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The struggle for Taiwan

The stand-off between China and the US is at serious risk of escalating.

James Woudhuysen

Topics Politics USA World

The stand-off between China and the US over Taiwan is at serious risk of escalating into something more serious. Beijing and Washington have been trading verbal and economic blows for several years. Now, both sides are carrying out military manoeuvres in the seas around Taiwan.

This is creating a highly volatile situation in the South China Sea and beyond. As the insults, arms build-ups and outright provocations multiply from both sides, the chances of a full-blown military conflict between China and the US rise daily.

From Beijing’s point of view, getting back Taiwan is more than a matter of national pride. It’s also a source of potential domestic political legitimacy for the ruling Chinese Communist Party (CCP), a means to shore up its authority.

Chinese president Xi Jinping has been clear about his desire to take control of Taiwan. In 2019, he declared that the Taiwan ‘problem’ should not be allowed to be ‘passed down from one generation to the next’. In 2021, he insisted that ‘China’s complete reunification is a historic mission and an unshakeable commitment’. He also promised to ‘utterly defeat any attempt toward “Taiwan independence”’.

As Xi’s words show, the CCP denies Taiwan’s nationhood and its 20million citizens’ right to self-determination. Taiwan is a democracy. It holds proper elections and has a vigorous sense of national culture and identity. But for Xi, Taiwan exists only as a challenge to his sense of China’s national prestige.

The CCP’s increasingly aggressive attitude towards Taiwan is largely a product of its weakness. The Chinese leadership is not just facing criticism and sanctions from the US and its allies. It is also under significant domestic pressure. Labour unrest, both among white-collar workers and in manufacturing, is on the rise. The legacy of the CCP’s vicious lockdowns during Covid, the state’s endless and imperious requisitioning of workers’ and farmers’ property, and its recent attempt – vigorously resisted by thousands of Muslims – to ‘sinicise’ yet another mosque are all sowing the seeds of further discontent.

Xi will feel that he can demonstrate strength domestically through aggression towards Taipei. Hence, he has refused to rule out the use of military means to achieve ‘reunification’. At a CCP conference in March this year, he was loudly applauded as he proclaimed that China ‘should actively oppose the external forces and secessionist activities of Taiwan independence’.

Yet while Xi and China are continually raising the stakes in the conflict over Taiwan, Washington’s anti-China posturing is making the situation worse. Recently, it has levied sanctions against the export of microchips to China, and has concluded a trade deal with Taipei.

America’s decline as an economic power, compared with the overall dynamism of Asia, is the crucial factor here. As the Financial Times has observed, ‘America cannot compete with the kind of money that Beijing can throw about in south-east Asia’. And so the US is flexing its military muscles in East Asia instead in order to project its power.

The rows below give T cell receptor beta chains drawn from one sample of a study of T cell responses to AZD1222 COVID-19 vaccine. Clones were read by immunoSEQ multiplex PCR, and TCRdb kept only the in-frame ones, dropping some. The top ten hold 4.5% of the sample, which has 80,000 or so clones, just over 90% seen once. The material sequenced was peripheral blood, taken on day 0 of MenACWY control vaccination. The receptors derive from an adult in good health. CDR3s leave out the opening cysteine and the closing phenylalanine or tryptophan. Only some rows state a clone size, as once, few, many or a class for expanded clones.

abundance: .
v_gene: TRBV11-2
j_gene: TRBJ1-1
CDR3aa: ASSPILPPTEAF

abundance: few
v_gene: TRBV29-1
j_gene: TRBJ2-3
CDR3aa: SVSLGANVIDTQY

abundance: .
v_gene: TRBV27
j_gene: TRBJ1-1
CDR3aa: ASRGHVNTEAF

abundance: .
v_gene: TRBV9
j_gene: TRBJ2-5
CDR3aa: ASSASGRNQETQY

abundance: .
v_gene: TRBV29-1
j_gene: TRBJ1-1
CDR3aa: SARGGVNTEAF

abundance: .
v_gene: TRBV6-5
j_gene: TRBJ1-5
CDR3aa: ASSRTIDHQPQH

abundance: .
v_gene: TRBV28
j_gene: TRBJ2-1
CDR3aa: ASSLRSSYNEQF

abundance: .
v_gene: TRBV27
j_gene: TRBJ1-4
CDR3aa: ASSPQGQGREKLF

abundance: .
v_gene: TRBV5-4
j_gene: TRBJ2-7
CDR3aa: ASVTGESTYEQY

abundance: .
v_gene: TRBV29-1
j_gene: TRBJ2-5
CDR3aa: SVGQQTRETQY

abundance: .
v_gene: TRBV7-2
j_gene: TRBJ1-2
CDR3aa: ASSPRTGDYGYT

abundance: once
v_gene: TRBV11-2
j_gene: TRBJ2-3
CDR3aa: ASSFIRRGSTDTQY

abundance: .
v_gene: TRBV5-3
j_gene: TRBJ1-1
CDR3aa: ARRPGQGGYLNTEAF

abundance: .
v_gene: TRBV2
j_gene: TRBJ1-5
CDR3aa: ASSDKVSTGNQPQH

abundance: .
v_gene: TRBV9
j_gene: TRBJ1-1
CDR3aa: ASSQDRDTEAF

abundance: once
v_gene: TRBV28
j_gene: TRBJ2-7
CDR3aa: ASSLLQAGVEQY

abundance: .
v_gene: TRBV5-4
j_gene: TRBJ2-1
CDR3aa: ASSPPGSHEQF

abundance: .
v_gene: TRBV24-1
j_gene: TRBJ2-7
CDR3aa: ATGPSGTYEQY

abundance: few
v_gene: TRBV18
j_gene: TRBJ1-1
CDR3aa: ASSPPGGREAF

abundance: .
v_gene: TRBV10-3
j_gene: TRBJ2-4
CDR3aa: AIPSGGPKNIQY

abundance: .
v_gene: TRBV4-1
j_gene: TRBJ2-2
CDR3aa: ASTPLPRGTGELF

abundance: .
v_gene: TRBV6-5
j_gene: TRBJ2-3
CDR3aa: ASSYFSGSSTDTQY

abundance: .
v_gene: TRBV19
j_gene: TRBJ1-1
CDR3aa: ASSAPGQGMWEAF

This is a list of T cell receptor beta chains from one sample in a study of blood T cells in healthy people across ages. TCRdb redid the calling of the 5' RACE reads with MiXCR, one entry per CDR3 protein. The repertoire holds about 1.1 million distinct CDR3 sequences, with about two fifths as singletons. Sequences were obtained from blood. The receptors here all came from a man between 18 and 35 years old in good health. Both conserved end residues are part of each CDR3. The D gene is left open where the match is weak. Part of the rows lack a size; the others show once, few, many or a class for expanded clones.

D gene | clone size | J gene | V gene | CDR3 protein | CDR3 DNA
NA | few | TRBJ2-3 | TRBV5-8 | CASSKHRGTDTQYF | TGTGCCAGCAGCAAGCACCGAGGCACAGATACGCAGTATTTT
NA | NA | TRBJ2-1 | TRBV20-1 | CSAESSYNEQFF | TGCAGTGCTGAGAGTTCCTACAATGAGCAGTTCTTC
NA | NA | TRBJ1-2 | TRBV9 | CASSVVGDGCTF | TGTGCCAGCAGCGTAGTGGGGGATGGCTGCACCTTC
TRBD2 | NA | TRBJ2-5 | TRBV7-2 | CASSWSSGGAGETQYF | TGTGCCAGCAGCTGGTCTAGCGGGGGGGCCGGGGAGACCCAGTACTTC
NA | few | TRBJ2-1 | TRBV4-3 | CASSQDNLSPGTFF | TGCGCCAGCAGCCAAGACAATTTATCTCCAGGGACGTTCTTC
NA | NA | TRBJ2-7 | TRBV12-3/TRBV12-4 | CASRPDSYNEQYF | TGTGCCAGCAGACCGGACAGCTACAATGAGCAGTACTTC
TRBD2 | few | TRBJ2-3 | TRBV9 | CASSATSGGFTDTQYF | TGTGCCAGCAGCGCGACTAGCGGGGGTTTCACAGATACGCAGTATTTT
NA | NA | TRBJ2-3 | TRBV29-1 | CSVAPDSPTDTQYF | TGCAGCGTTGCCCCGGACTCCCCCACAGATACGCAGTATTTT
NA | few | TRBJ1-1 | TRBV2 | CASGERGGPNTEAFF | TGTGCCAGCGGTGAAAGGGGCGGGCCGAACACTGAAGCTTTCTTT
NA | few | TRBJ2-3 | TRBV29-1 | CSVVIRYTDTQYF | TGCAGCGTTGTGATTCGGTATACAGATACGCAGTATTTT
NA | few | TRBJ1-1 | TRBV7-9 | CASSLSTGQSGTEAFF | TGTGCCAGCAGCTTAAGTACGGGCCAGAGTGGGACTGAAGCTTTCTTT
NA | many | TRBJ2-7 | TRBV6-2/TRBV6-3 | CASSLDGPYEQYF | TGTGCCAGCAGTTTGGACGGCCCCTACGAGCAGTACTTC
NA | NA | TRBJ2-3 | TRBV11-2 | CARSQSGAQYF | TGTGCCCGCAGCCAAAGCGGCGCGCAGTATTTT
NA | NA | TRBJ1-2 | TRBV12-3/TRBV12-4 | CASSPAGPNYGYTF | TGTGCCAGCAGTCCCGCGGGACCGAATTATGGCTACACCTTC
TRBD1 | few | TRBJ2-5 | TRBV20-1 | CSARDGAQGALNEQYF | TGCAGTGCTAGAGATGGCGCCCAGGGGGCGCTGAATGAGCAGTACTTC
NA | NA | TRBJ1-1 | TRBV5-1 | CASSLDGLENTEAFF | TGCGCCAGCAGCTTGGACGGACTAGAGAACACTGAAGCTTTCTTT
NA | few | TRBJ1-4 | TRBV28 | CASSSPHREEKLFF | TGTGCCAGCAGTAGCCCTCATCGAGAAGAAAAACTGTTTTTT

President Joe Biden’s eagerness to escape US decline explains, in part, why he has added four new naval and air bases to the five the US already has in the Philippines. It explains why the US has gone ahead with Aukus, the Australia-UK-US submarine alliance. And it explains why the US is always claiming the legal right to send warships through the Taiwan Strait. To that end, Washington even invokes the 1994 United Nations Convention on the Law of the Sea – despite never ratifying that treaty.

Then there’s the prospective role of the two regional wild cards, Russia and North Korea. Russia is still technically at war with Japan over the latter’s Northern Territories, four islands which it seized in 1945. And North Korea is still technically at war with South Korea. Their interests and enmities can only further exacerbate local tensions.

Relatively impotent European states have also started intervening in favour of Taiwan. Germany will deploy two navy vessels in the Indo-Pacific next year, and the UK, having signed a defence deal with Japan, has committed an aircraft-carrier strike group to the same region in 2025.

Nevertheless, the CCP’s conduct has been reprehensible. It has frequently violated Taiwan’s airspace with its fighter jets. It’s also building and annexing islands throughout the South China Sea and elsewhere. In response, a rattled Biden ordered CIA director Bill Burns to meet his counterparts in China last month to try to cool things down, only for defence secretary Lloyd Austin to slam Beijing for not engaging in ‘dialogue’ with the US military.

Things don’t look good for Taipei. What neither side seems to fully respect is the right of the Taiwanese people, not foreign powers, to decide their own future.

James Woudhuysen is visiting professor of forecasting and innovation at London South Bank University.

Picture by: Getty.

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Topics Politics USA World

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